Court Upholds LGBT Adoption Ban in Puerto Rico

Male couple holding an infant


The Puerto Rico Supreme Court last week upheld the island’s ban on same-sex couples adopting children, noting that the legislature could change the law if it wished.  

‘The state … has not criminalized their sentimental relationship, but it does not have a constitutional obligation to award this relationship the same rights that other relationships have when it comes to adoption procedures,’’ the majority opinion said.

The ruling quashed the efforts of a woman to adopt her 12-year-old child, who was conceived by in vitro fertilization by the woman’s partner with whom she has been in a 20-year relationship.

Adoption confers a number of legal rights on a parent, starting with legal custody in case the other parent dies. Official parenthood also includes the power to make medical decisions and visit a child in the hospital, as well as locking in various government, inheritance and insurance benefits for the child.

A number of states have an effective block on LGBT adoption by banning second-parent adoption in cases where the couple isn’t married — which is impossible in states that don’t recognize same-sex marriage.

Puerto Rico goes several steps further, affirming in the court decision that not only do second-parent adoptions not apply in the territory, but that same-sex couples cannot adopt under any circumstances.


Stalled Momentum

LGBT: the New Civil Rights Movement logoThe court’s ruling came as a disappointment to activists who have seen progress in other areas of LGBT civil rights on the island. At the end of last year, Puerto Rico announced that it would strengthen the LGBT protections in its hate crime law, following a failed attempt in 2011 to specifically exclude them.

Marriage has been defined by law as between one man and one woman since 1999, but attempts to codify the same-sex ban in the territory’s constitution have so far been defeated.

The legislature is currently considering two landmark civil rights bills, one which would outlaw discrimination based on gender or sexual orientation, and one which would include same-sex partners in domestic violence laws.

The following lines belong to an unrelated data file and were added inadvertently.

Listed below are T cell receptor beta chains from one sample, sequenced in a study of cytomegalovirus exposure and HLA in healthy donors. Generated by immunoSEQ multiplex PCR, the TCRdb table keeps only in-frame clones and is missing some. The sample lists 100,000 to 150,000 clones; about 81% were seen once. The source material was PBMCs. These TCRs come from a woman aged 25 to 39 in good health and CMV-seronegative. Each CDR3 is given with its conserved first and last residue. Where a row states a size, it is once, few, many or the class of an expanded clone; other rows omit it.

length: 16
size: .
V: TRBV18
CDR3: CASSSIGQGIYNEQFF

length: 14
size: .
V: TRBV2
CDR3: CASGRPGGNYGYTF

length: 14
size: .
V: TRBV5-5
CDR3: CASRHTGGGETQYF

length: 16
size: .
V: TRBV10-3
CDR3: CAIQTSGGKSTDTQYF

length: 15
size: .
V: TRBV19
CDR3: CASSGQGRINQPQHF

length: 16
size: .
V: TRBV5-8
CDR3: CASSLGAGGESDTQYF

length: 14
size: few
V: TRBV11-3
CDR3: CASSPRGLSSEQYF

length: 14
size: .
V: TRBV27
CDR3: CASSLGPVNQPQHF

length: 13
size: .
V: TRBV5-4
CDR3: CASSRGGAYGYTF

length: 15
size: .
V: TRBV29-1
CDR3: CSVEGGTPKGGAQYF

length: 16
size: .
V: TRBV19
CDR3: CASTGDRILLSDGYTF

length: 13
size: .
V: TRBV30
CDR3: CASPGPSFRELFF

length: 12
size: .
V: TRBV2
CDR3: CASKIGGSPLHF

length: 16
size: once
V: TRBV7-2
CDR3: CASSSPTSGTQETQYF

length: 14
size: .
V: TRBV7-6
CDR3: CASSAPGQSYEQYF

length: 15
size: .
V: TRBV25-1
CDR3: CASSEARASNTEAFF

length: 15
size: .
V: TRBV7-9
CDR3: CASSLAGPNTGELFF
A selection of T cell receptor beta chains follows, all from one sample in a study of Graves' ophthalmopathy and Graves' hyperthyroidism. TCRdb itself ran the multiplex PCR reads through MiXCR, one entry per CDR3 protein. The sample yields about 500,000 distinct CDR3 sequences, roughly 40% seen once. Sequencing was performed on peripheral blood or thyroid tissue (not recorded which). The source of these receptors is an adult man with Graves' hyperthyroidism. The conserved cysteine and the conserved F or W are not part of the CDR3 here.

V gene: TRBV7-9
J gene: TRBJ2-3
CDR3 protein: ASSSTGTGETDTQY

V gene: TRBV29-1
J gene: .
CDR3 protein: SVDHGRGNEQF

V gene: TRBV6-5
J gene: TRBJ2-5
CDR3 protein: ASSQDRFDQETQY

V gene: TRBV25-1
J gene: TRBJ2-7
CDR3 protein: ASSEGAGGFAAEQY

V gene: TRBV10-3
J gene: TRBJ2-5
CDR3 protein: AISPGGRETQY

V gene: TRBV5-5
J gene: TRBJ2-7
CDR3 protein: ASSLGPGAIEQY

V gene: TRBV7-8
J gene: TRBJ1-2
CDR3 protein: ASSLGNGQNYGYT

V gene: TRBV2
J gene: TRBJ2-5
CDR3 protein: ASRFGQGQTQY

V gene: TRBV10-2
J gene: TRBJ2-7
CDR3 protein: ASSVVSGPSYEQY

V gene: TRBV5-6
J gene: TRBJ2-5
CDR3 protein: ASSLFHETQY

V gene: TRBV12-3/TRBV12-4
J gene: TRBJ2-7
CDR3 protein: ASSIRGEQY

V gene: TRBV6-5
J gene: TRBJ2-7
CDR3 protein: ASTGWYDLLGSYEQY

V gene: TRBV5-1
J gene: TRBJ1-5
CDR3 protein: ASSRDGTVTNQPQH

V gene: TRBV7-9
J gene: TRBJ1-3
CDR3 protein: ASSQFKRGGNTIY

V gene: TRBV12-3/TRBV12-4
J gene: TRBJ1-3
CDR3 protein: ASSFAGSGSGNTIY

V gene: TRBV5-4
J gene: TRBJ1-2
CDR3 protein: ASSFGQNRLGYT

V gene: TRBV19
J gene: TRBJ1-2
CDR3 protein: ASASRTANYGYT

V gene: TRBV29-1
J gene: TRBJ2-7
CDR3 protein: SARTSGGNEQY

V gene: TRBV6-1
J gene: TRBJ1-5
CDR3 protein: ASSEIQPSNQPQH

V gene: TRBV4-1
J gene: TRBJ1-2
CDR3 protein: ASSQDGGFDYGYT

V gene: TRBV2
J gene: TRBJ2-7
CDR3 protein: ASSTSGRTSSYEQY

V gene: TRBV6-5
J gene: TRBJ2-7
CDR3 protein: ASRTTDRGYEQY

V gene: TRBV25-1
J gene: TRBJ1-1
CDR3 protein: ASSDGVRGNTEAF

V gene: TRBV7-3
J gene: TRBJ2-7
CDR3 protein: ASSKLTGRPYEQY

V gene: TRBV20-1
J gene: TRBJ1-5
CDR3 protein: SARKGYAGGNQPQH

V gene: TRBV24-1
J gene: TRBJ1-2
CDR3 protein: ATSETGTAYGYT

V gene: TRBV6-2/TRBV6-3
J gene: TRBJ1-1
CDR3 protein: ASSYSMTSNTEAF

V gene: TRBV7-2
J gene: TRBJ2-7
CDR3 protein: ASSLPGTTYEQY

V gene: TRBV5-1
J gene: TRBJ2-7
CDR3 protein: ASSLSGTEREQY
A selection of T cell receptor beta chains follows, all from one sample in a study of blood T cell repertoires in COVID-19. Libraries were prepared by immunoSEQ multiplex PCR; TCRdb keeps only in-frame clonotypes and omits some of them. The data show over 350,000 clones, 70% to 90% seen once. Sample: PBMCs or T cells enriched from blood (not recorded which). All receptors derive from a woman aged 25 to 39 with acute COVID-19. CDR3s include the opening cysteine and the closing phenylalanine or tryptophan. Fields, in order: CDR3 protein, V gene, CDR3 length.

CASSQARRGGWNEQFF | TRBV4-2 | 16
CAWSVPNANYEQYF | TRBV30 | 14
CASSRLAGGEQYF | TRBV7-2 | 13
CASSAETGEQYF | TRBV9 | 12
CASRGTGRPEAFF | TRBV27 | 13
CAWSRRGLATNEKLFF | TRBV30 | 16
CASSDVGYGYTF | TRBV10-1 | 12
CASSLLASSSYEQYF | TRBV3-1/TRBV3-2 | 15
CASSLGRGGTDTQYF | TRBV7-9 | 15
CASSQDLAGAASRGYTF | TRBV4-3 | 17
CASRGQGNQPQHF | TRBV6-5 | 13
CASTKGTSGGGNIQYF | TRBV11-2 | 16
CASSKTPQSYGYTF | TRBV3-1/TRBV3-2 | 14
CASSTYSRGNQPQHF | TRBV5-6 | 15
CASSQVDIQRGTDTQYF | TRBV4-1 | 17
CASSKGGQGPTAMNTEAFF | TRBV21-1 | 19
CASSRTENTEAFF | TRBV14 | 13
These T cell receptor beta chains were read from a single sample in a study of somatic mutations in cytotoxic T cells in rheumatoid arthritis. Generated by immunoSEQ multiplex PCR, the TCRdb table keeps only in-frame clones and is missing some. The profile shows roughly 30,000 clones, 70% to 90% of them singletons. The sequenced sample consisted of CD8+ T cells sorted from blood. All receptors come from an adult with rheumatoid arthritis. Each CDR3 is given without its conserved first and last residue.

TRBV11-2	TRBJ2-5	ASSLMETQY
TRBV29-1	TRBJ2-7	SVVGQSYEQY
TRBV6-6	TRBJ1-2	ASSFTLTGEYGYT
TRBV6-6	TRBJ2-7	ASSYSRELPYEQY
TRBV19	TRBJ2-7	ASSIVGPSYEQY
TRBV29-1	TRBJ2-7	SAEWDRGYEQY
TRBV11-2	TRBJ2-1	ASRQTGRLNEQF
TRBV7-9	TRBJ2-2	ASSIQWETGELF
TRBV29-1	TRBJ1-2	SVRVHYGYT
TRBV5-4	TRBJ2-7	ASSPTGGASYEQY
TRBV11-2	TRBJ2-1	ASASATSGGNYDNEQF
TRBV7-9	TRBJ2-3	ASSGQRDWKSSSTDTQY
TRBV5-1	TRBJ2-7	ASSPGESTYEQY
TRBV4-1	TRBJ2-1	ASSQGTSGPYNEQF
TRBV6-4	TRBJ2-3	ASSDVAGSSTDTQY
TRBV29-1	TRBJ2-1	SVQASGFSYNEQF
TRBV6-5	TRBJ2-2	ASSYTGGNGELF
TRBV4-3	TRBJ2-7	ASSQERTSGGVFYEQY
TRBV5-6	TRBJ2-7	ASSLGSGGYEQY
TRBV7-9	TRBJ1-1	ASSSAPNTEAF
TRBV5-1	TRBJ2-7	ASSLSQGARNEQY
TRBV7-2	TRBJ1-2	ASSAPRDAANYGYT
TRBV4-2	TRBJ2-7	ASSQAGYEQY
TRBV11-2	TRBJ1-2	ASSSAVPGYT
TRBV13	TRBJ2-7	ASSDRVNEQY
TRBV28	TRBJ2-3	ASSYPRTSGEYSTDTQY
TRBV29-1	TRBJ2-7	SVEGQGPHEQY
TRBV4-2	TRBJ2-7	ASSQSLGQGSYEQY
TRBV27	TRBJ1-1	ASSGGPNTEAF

Attorney Iván Espinoza-Madrigal headshot

Iván Espinoza-Madrigal

“There has been a lot of really great energy both on the ground in support of the bills and from elected officials sponsoring these bills,”  says Iván Espinoza-Madrigal, a staff attorney for LGBT legal rights organization Lambda Legal. “This is why this decision in the [adoption] case was really disappointing, because of the progress that has been going on in the island in terms of LGBT rights. I think this would have been a really great opportunity to speak about LGBT equality, obviously something the Supreme Court did not do.”

The adoption issue could still be revisited through two different avenues: the court decision could be appealed for reconsideration, or the legislature could amend the law as the judges suggested in their ruling. For now, however, the ban stands. 

“It’s disappointing that the court found that this legal regime was constitutional because it clearly discriminates and singles out same-sex couples for inferior treatment, to be denied access to these legal rights and protections,” Espinoza-Madrigal says. “It places children, families and by extension entire communities at risk.”

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